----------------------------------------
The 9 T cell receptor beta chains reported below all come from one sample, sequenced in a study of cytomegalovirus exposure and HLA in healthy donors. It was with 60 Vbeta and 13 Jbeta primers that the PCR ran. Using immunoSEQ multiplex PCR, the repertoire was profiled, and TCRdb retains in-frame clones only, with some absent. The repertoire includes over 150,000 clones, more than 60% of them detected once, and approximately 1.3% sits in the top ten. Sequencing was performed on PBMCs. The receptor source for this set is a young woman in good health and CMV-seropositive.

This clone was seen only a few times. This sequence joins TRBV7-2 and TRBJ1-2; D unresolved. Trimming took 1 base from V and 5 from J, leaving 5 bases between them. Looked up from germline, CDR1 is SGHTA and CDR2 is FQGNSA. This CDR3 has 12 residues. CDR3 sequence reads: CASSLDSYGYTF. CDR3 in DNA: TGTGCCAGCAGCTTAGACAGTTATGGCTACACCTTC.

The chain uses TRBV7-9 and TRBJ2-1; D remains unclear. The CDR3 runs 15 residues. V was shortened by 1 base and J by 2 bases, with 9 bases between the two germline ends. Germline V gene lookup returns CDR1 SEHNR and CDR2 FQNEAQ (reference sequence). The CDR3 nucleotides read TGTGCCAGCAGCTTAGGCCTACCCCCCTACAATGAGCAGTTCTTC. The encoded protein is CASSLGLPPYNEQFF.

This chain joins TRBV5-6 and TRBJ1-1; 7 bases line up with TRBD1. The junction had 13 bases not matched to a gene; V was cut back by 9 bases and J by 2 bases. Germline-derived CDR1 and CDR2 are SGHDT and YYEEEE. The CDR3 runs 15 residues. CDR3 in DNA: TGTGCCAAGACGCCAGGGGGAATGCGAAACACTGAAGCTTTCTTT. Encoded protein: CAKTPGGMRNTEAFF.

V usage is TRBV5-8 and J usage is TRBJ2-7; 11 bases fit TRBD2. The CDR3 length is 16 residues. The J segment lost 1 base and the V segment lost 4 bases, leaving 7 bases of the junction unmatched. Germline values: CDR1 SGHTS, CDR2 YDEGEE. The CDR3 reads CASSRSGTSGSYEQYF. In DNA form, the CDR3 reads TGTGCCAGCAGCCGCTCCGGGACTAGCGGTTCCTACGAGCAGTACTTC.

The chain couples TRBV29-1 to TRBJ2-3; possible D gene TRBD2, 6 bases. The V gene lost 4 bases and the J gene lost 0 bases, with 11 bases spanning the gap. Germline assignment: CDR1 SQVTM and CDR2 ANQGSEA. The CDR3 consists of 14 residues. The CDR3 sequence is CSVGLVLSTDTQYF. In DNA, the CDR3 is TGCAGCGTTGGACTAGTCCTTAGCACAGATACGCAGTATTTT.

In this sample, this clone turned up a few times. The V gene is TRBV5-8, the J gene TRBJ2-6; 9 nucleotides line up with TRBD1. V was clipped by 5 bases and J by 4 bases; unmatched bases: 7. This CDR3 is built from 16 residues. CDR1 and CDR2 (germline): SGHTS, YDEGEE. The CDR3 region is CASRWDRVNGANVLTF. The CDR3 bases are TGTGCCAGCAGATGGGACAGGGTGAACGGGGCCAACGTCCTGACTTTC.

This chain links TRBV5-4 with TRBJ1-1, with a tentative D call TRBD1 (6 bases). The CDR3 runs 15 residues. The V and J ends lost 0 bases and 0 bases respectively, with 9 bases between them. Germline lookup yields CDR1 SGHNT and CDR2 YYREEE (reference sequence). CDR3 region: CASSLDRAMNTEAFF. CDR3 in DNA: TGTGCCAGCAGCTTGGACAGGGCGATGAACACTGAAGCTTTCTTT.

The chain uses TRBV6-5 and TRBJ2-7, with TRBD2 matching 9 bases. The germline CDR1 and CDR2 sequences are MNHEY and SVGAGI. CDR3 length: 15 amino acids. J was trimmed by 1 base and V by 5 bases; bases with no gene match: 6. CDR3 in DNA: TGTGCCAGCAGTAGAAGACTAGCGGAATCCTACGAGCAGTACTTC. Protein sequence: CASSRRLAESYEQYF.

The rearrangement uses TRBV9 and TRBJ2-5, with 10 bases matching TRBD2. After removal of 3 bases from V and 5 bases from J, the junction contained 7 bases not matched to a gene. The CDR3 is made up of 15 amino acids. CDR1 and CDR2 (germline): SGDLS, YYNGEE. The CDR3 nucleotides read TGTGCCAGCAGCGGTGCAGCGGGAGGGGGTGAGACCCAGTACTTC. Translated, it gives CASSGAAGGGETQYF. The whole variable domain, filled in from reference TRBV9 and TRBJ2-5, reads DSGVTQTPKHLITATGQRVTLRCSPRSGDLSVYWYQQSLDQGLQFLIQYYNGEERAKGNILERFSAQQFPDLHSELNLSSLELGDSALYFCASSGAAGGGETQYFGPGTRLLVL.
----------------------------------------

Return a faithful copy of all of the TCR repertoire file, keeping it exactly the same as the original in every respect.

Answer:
The 9 T cell receptor beta chains reported below all come from one sample, sequenced in a study of cytomegalovirus exposure and HLA in healthy donors. It was with 60 Vbeta and 13 Jbeta primers that the PCR ran. Using immunoSEQ multiplex PCR, the repertoire was profiled, and TCRdb retains in-frame clones only, with some absent. The repertoire includes over 150,000 clones, more than 60% of them detected once, and approximately 1.3% sits in the top ten. Sequencing was performed on PBMCs. The receptor source for this set is a young woman in good health and CMV-seropositive.

This clone was seen only a few times. This sequence joins TRBV7-2 and TRBJ1-2; D unresolved. Trimming took 1 base from V and 5 from J, leaving 5 bases between them. Looked up from germline, CDR1 is SGHTA and CDR2 is FQGNSA. This CDR3 has 12 residues. CDR3 sequence reads: CASSLDSYGYTF. CDR3 in DNA: TGTGCCAGCAGCTTAGACAGTTATGGCTACACCTTC.

The chain uses TRBV7-9 and TRBJ2-1; D remains unclear. The CDR3 runs 15 residues. V was shortened by 1 base and J by 2 bases, with 9 bases between the two germline ends. Germline V gene lookup returns CDR1 SEHNR and CDR2 FQNEAQ (reference sequence). The CDR3 nucleotides read TGTGCCAGCAGCTTAGGCCTACCCCCCTACAATGAGCAGTTCTTC. The encoded protein is CASSLGLPPYNEQFF.

This chain joins TRBV5-6 and TRBJ1-1; 7 bases line up with TRBD1. The junction had 13 bases not matched to a gene; V was cut back by 9 bases and J by 2 bases. Germline-derived CDR1 and CDR2 are SGHDT and YYEEEE. The CDR3 runs 15 residues. CDR3 in DNA: TGTGCCAAGACGCCAGGGGGAATGCGAAACACTGAAGCTTTCTTT. Encoded protein: CAKTPGGMRNTEAFF.

V usage is TRBV5-8 and J usage is TRBJ2-7; 11 bases fit TRBD2. The CDR3 length is 16 residues. The J segment lost 1 base and the V segment lost 4 bases, leaving 7 bases of the junction unmatched. Germline values: CDR1 SGHTS, CDR2 YDEGEE. The CDR3 reads CASSRSGTSGSYEQYF. In DNA form, the CDR3 reads TGTGCCAGCAGCCGCTCCGGGACTAGCGGTTCCTACGAGCAGTACTTC.

The chain couples TRBV29-1 to TRBJ2-3; possible D gene TRBD2, 6 bases. The V gene lost 4 bases and the J gene lost 0 bases, with 11 bases spanning the gap. Germline assignment: CDR1 SQVTM and CDR2 ANQGSEA. The CDR3 consists of 14 residues. The CDR3 sequence is CSVGLVLSTDTQYF. In DNA, the CDR3 is TGCAGCGTTGGACTAGTCCTTAGCACAGATACGCAGTATTTT.

In this sample, this clone turned up a few times. The V gene is TRBV5-8, the J gene TRBJ2-6; 9 nucleotides line up with TRBD1. V was clipped by 5 bases and J by 4 bases; unmatched bases: 7. This CDR3 is built from 16 residues. CDR1 and CDR2 (germline): SGHTS, YDEGEE. The CDR3 region is CASRWDRVNGANVLTF. The CDR3 bases are TGTGCCAGCAGATGGGACAGGGTGAACGGGGCCAACGTCCTGACTTTC.

This chain links TRBV5-4 with TRBJ1-1, with a tentative D call TRBD1 (6 bases). The CDR3 runs 15 residues. The V and J ends lost 0 bases and 0 bases respectively, with 9 bases between them. Germline lookup yields CDR1 SGHNT and CDR2 YYREEE (reference sequence). CDR3 region: CASSLDRAMNTEAFF. CDR3 in DNA: TGTGCCAGCAGCTTGGACAGGGCGATGAACACTGAAGCTTTCTTT.

The chain uses TRBV6-5 and TRBJ2-7, with TRBD2 matching 9 bases. The germline CDR1 and CDR2 sequences are MNHEY and SVGAGI. CDR3 length: 15 amino acids. J was trimmed by 1 base and V by 5 bases; bases with no gene match: 6. CDR3 in DNA: TGTGCCAGCAGTAGAAGACTAGCGGAATCCTACGAGCAGTACTTC. Protein sequence: CASSRRLAESYEQYF.

The rearrangement uses TRBV9 and TRBJ2-5, with 10 bases matching TRBD2. After removal of 3 bases from V and 5 bases from J, the junction contained 7 bases not matched to a gene. The CDR3 is made up of 15 amino acids. CDR1 and CDR2 (germline): SGDLS, YYNGEE. The CDR3 nucleotides read TGTGCCAGCAGCGGTGCAGCGGGAGGGGGTGAGACCCAGTACTTC. Translated, it gives CASSGAAGGGETQYF. The whole variable domain, filled in from reference TRBV9 and TRBJ2-5, reads DSGVTQTPKHLITATGQRVTLRCSPRSGDLSVYWYQQSLDQGLQFLIQYYNGEERAKGNILERFSAQQFPDLHSELNLSSLELGDSALYFCASSGAAGGGETQYFGPGTRLLVL.